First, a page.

Substituting into the normalization equation
π
1
+
∑
`
i
=1
π
(2
,i
)
= 1, we obtain
1=
1+
b
`
X
i
=1
(1
−
r
)
i
−
1
!
π
1
=
b
(
1
−
(1
−
r
)
`
)
r
!
π
1
,
or
π
1
=
r
r
+
b
(
1
−
(1
−
r
)
`
)
.
Using the equation
π
(2
,i
)
=(1
−
r
)
i
−
1
bπ
1
, we can also obtain explicit formulas for the
π
(2
,i
)
.
Solution to Problem 7.11.
We use a Markov chain model with 3 states,
H
,
M
,
and
E
, where the state reﬂects the diﬃculty of the most recent exam. We are given
the transition probabilities
#
r
HH
r
HM
r
HE
r
MH
r
MM
r
ME
r
EH
r
EM
r
EE
$
=
#
0
.
5
.
5
.
25
.
5
.
25
.
25
.
25
.
5
$
.
It is easy to see that our Markov chain has a single recurrent class, which is aperiodic.
The balance equations take the form
π
1
=
1
4
(
π
2
+
π
3
)
,
π
2
=
1
2
(
π
1
+
π
2
)+
1
4
π
3
,
π
3
=
1
2
(
π
1
+
π
3
1
4
π
2
,
and solving these with the constraint
∑
i
π
i
=1g
ives
π
1
=
1
5
,π
2
=
π
3
=
2
5
.
Solution to Problem 7.12.
(a) This is a generalization of Example 7.6. We may
proceed as in that example and introduce a Markov chain with states 0
,
1
,...,n
, where
state
i
indicates that there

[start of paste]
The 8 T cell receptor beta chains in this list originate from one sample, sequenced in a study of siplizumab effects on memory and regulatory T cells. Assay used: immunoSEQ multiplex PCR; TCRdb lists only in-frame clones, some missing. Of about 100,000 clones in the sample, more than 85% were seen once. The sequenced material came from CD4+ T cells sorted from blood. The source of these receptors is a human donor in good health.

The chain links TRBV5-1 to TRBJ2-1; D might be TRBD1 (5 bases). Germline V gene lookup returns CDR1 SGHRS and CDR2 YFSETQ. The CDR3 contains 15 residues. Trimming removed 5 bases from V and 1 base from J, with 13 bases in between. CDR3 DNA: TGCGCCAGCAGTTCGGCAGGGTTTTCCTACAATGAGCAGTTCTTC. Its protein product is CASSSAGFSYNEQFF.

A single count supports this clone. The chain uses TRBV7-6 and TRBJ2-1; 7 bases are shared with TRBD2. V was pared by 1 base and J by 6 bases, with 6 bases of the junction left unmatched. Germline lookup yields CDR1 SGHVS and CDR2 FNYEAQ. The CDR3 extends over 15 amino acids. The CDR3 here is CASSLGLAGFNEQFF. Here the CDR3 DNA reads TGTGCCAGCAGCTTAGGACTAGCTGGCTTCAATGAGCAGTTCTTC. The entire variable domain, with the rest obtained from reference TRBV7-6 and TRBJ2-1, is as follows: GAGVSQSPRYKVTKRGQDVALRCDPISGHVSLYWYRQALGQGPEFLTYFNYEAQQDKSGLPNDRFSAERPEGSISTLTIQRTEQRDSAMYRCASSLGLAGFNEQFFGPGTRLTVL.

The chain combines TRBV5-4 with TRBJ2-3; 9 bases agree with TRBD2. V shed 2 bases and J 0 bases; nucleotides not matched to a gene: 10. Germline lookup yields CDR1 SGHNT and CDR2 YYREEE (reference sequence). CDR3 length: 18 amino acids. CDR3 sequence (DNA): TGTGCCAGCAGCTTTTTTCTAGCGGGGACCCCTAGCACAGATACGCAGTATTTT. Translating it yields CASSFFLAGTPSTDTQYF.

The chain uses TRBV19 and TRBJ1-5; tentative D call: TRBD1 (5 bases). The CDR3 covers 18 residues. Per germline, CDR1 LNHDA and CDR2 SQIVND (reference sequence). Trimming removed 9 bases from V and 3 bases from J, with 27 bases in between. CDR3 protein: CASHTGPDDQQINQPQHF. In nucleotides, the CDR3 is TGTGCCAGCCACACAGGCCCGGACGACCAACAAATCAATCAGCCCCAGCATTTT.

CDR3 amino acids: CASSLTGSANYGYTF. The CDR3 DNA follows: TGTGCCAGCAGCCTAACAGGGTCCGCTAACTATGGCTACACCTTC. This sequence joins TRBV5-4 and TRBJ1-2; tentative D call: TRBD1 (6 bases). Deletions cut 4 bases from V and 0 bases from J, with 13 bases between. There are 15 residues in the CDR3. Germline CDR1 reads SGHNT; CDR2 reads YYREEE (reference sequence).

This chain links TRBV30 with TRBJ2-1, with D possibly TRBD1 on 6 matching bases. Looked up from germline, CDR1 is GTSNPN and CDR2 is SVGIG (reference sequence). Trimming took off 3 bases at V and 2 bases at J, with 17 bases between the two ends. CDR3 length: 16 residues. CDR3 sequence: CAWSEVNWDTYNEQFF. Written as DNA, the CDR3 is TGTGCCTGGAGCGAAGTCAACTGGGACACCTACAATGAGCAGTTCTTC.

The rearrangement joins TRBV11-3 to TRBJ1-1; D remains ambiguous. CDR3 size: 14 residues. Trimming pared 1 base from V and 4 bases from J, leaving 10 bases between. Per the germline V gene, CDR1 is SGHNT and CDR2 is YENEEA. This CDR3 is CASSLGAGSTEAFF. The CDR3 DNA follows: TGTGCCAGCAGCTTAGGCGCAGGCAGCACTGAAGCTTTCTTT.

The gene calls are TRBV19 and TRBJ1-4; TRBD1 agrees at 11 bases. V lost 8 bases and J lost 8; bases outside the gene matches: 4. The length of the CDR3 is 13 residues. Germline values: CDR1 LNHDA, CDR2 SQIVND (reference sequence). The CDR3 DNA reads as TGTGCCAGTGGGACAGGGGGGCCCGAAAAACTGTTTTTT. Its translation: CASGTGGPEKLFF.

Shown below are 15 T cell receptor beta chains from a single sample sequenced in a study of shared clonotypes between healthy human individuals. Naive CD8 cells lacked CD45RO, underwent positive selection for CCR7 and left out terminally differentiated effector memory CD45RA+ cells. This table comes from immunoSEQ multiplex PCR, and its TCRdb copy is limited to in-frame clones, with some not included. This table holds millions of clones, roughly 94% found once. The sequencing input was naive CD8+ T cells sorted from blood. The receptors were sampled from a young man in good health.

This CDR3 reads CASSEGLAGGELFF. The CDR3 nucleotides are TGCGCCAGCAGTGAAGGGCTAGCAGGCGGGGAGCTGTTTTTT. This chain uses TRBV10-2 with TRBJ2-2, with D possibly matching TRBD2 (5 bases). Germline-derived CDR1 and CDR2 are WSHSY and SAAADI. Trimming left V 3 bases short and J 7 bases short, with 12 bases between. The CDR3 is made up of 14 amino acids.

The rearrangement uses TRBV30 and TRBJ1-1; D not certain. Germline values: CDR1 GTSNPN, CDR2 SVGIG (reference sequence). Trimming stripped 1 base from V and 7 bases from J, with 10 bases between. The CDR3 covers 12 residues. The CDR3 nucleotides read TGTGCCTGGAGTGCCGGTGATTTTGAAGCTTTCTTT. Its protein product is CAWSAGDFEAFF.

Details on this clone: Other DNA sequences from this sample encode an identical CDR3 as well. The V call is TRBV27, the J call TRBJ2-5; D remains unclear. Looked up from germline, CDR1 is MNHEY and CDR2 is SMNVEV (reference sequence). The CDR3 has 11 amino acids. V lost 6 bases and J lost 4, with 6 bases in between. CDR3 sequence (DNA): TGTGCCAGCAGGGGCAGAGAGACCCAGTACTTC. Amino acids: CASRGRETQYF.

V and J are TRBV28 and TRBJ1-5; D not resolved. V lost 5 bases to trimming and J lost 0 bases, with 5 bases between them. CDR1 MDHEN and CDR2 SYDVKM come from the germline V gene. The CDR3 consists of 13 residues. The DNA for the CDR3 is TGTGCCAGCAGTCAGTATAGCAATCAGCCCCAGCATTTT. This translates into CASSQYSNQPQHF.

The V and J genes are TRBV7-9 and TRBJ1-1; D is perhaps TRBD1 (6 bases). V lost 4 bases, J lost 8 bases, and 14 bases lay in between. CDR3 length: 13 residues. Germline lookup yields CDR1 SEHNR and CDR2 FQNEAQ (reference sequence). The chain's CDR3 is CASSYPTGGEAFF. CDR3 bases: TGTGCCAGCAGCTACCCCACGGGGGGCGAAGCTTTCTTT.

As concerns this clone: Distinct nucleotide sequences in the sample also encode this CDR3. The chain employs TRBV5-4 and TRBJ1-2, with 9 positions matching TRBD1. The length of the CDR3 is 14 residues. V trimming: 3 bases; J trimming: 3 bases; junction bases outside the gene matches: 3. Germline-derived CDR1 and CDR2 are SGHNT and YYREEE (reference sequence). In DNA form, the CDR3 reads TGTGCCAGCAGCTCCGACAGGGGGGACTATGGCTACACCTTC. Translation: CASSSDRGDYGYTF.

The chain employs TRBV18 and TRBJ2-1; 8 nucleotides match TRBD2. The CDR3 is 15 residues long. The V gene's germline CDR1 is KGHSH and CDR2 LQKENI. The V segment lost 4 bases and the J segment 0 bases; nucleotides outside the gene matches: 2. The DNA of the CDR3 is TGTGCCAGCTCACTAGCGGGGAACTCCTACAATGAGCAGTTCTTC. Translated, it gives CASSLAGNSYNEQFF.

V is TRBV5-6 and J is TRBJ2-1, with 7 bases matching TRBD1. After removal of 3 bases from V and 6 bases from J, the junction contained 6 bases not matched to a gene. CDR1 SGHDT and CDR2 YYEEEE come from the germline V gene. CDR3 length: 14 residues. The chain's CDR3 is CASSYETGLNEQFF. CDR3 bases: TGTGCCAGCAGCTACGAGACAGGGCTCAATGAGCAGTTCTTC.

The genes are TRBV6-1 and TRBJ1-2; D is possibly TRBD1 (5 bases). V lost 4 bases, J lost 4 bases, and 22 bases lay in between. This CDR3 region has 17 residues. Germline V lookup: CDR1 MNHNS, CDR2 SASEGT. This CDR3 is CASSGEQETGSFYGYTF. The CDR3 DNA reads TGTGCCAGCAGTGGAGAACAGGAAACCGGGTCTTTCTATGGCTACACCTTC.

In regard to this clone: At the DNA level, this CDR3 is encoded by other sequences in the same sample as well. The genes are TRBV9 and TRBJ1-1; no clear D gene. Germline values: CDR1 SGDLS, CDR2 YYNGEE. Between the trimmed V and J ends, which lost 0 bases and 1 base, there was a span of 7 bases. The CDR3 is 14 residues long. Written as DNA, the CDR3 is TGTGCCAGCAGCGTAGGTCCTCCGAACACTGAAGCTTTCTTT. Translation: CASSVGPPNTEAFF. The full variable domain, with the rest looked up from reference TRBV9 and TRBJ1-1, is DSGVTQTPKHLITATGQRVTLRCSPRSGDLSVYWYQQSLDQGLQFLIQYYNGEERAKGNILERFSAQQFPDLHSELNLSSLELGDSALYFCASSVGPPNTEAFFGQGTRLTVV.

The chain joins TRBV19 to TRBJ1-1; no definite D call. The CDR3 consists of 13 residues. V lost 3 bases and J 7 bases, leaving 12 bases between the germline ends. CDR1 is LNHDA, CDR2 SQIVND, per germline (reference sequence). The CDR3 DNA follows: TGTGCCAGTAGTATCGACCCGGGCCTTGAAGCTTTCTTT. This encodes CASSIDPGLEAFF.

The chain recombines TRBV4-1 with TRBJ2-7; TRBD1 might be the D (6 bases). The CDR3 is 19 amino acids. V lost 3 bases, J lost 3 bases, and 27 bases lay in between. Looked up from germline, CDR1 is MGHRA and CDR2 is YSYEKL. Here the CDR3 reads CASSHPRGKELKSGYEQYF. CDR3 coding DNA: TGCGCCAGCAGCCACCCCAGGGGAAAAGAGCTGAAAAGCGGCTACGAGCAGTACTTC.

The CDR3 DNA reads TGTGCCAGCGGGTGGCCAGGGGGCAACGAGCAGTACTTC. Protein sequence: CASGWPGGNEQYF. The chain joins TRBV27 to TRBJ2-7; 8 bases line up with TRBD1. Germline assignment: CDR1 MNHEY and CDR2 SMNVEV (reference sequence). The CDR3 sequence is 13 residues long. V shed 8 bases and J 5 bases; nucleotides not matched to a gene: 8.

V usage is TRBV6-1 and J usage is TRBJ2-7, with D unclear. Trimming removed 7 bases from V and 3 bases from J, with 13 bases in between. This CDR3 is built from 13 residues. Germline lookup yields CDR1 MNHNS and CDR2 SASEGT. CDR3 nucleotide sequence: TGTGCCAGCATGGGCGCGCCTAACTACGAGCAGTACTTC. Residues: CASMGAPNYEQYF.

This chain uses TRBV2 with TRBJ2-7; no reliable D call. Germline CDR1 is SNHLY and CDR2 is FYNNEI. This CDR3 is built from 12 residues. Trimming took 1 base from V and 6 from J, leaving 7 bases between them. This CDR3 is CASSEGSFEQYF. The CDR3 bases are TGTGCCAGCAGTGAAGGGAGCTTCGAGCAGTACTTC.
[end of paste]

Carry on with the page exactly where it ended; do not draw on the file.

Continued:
i
available rods at Alvin’s present location. However, that
Markov chain has a somewhat complex structure, and for this reason, we will proceed
diFerently.
We consider a Markov chain with states 0
,
1
, where state
i
indicates that
Alvin is oF the island and has
i
rods available. Thus, a transition in this Markov chain
reﬂects two trips (going to the island and returning). It is seen that this is a birth-death
process. This is because if there are
i
rods oF the island, then at the end of the round
trip, the number of rods can only be
i
−
1,
i
or
i
+1.
We now determine the transition probabilities. When
i>
0, the transition prob-
ability
p
i,i
−
1
is the probability that the weather is good on the way to the island, but
is bad on the way back, so that
p
i,i
−
1
=
p
(1
−
p
). When 0
<i<n
, the transition prob-
ability
p
i,i
+1
is the probability that the weather is bad on the way to the island, but is
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